.- The still-faltering economy is adding unwanted stress to low-income families as they prepare to celebrate Thanksgiving and Christmas in 2011. So as the holidays approach, food pantries across the Diocese of Springfield in Illinois are asking for assistance from the public to aid those who will come to them for help.
"The economy is definitely affecting the pantries in this area," said Janet Nelson, supervisor of Holy Family Food Pantry in Springfield. "At Holy Family, we're struggling to keep the basics that we need. I'm talking about things like peanut butter, jelly, canned goods, and boxes of macaroni and cheese.
"This year I've noticed we've even been low on canned fruit," Nelson said. "Luckily the farmers have been good about bringing in fresh fruit and vegetables, but now that it is fall, they won't have those available."
“St John’s Breadline will serve an estimated 900 individuals a traditional Thanksgiving meal,” said Nelson. “Meanwhile the Food Pantry is planning on serving 450 families for both Thanksgiving and Christmas, so we need both turkeys and hams.”
With the high price of fuel and food the last several years, Nelson said more working families are finding it difficult to make ends meet. "We've really gotten a lot of new families this year and we're seeing a lot more working families — families where two parents are working and they still can't make ends meet."
"We have more people coming in for help all the time," said Sister Carol Beckermann, OSF, director of Catholic Charities in Effingham. "Last week we had 100 families come for help in one day. We're seeing families that are larger (as they sometimes have grown children or grandchildren move back home), new people we've never seen before, and people that we served before who haven't been in lately but all of the sudden they are coming back."
At Thanksgiving, Sister Carol said the local firefighters collect money, give those funds to Catholic Charities to choose the food, and then the firefighters help put together food baskets. "The firemen fix baskets for the larger families," she said. "This year we have an individual who has been soliciting donations from people to help out Catholic Charities. He is going to help provide for the smaller families.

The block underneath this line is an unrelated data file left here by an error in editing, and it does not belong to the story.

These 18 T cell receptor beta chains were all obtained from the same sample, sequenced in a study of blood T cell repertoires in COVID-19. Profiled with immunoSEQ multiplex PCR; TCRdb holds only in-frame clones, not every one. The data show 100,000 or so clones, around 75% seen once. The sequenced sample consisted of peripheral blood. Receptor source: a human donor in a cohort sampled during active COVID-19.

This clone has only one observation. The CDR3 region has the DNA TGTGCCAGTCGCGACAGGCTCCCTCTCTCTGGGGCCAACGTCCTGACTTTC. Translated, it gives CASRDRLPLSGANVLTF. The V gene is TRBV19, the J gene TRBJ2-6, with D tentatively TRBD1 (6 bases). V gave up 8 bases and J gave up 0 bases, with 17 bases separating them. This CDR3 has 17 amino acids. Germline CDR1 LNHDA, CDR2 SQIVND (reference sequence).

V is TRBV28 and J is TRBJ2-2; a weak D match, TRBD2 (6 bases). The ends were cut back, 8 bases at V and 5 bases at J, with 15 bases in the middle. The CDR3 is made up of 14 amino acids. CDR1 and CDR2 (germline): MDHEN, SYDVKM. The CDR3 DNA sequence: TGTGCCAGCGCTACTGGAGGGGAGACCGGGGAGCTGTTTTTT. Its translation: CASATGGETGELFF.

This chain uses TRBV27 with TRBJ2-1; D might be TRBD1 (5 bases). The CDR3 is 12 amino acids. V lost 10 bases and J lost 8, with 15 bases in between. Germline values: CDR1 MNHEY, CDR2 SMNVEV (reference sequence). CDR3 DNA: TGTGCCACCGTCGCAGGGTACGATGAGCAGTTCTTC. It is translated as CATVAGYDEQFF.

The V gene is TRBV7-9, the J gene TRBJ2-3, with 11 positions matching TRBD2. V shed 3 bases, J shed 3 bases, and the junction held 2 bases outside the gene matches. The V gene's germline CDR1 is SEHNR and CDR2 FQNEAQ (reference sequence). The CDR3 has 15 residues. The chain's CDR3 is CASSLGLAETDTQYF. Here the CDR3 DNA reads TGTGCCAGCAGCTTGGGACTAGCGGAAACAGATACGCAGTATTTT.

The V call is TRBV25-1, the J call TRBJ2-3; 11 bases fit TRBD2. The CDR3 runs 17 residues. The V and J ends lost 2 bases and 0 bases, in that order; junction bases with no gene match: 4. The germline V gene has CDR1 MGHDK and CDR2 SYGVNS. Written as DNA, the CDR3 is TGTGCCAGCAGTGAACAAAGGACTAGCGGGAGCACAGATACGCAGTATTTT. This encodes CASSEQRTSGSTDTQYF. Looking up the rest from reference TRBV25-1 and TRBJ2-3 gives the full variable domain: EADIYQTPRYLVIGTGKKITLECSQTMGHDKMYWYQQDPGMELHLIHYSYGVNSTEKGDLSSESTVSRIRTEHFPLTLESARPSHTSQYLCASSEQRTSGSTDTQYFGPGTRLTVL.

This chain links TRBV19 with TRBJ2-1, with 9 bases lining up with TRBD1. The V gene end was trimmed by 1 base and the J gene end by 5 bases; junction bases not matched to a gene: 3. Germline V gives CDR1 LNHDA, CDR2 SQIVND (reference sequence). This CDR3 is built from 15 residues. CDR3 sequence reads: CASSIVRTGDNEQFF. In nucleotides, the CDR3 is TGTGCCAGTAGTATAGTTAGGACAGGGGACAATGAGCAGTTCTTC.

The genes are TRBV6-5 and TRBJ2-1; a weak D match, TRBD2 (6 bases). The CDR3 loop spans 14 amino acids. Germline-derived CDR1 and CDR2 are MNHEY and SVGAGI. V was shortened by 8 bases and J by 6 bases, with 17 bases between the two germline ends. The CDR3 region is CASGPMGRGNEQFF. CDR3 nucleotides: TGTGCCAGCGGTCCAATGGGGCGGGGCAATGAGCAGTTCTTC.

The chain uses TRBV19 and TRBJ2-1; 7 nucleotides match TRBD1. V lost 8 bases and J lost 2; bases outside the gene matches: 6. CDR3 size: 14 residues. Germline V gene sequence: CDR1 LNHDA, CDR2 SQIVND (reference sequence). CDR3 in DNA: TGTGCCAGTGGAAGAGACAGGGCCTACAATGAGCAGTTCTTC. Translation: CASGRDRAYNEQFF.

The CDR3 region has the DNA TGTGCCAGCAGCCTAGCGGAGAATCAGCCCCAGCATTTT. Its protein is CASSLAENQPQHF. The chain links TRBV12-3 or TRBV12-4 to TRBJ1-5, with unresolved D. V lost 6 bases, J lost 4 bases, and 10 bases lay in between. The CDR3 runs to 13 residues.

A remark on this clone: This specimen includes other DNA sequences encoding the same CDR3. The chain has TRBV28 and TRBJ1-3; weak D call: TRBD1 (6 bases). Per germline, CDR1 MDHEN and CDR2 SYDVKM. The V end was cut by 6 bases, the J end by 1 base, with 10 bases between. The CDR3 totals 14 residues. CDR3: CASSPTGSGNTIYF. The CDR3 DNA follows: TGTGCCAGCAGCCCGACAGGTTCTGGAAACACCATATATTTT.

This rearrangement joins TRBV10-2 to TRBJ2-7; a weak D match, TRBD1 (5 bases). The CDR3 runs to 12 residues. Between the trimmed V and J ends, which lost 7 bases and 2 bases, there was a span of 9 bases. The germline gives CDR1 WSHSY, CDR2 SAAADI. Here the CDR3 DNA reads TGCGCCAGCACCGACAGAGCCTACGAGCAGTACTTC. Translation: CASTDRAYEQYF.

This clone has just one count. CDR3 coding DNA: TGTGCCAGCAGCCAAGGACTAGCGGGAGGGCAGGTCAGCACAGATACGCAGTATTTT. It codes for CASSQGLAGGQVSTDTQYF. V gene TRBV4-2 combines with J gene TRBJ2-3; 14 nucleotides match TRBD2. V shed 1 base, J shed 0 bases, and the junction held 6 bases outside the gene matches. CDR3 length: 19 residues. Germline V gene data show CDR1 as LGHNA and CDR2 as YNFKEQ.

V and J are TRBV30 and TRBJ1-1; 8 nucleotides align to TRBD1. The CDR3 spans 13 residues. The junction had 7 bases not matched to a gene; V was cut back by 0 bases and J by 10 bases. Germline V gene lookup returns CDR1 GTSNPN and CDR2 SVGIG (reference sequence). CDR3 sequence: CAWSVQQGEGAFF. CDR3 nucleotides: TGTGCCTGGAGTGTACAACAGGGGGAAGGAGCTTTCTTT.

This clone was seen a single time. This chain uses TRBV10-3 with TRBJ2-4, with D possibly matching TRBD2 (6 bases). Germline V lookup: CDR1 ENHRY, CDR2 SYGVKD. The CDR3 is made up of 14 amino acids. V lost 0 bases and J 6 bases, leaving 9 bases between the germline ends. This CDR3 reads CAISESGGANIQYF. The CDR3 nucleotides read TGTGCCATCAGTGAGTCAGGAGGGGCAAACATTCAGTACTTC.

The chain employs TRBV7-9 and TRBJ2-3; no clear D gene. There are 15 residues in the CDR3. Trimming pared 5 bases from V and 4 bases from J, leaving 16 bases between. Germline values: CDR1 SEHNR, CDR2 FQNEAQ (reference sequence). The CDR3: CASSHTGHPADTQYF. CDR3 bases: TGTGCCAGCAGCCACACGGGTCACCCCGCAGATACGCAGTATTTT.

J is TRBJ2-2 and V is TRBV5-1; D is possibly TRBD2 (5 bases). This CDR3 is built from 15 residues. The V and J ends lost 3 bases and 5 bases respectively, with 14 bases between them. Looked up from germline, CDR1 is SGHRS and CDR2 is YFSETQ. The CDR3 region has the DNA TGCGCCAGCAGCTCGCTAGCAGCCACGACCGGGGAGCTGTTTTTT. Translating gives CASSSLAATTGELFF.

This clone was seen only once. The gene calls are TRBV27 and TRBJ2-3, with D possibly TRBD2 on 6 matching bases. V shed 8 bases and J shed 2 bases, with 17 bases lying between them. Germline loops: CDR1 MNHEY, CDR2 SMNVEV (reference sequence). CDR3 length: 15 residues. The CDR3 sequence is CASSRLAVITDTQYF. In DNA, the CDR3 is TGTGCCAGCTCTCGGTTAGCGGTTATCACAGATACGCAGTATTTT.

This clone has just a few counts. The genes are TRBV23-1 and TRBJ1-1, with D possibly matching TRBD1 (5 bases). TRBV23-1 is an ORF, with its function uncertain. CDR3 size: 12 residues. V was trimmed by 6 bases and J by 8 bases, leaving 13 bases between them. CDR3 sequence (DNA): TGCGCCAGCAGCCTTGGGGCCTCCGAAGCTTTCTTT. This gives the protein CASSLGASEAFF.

"You know, we see a lot of people that are termed 'working poor,'" Sister Carol said. "There are, of course, people who are unable to find jobs, but there are others who are working two or three jobs. They are truly working and trying to make it, but they just can't. You know, gas prices go up and down but once food prices go up, those prices stay up."
At Christmas, Effingham Catholic Charities in Illinois will collaborate with another faith-based organization, providing clothing and food for families in need, Sister Carol said.
"We know that it's hard for people to ask for help," said Marie Rademacher, director of Decatur Catholic Charities, noting that their office will be giving out baskets of food for both Thanksgiving and Christmas. "We just had the community food drive and that helped tremendously, but overall we have a lot of new families coming in for food. We've had a 6 or 7 percent increase lately."
Although Nelson has a great number of contributors who fill Thanksgiving and Christmas baskets each year, she is still worried about the holidays this year. "We are planning on feeding 450 families for each holiday and like I said, we're really struggling," she said. "It seems like the shelves just aren't where they need to be at this point. It worries me."
Nelson recommends that people, no matter where they reside in the diocese, donate what they can this holiday season to their local Catholic Charities or public food bank, either through their parishes, schools, a community food drive, place of employment, or individually.
"I think people are really scared in this (economic) situation, where they can't plan ahead for the holidays," Nelson said. "Really, the holidays are the only time that some people ask for help."
Printed with permission from Catholic Times, newspaper for the Diocese of Springfield in Illinois.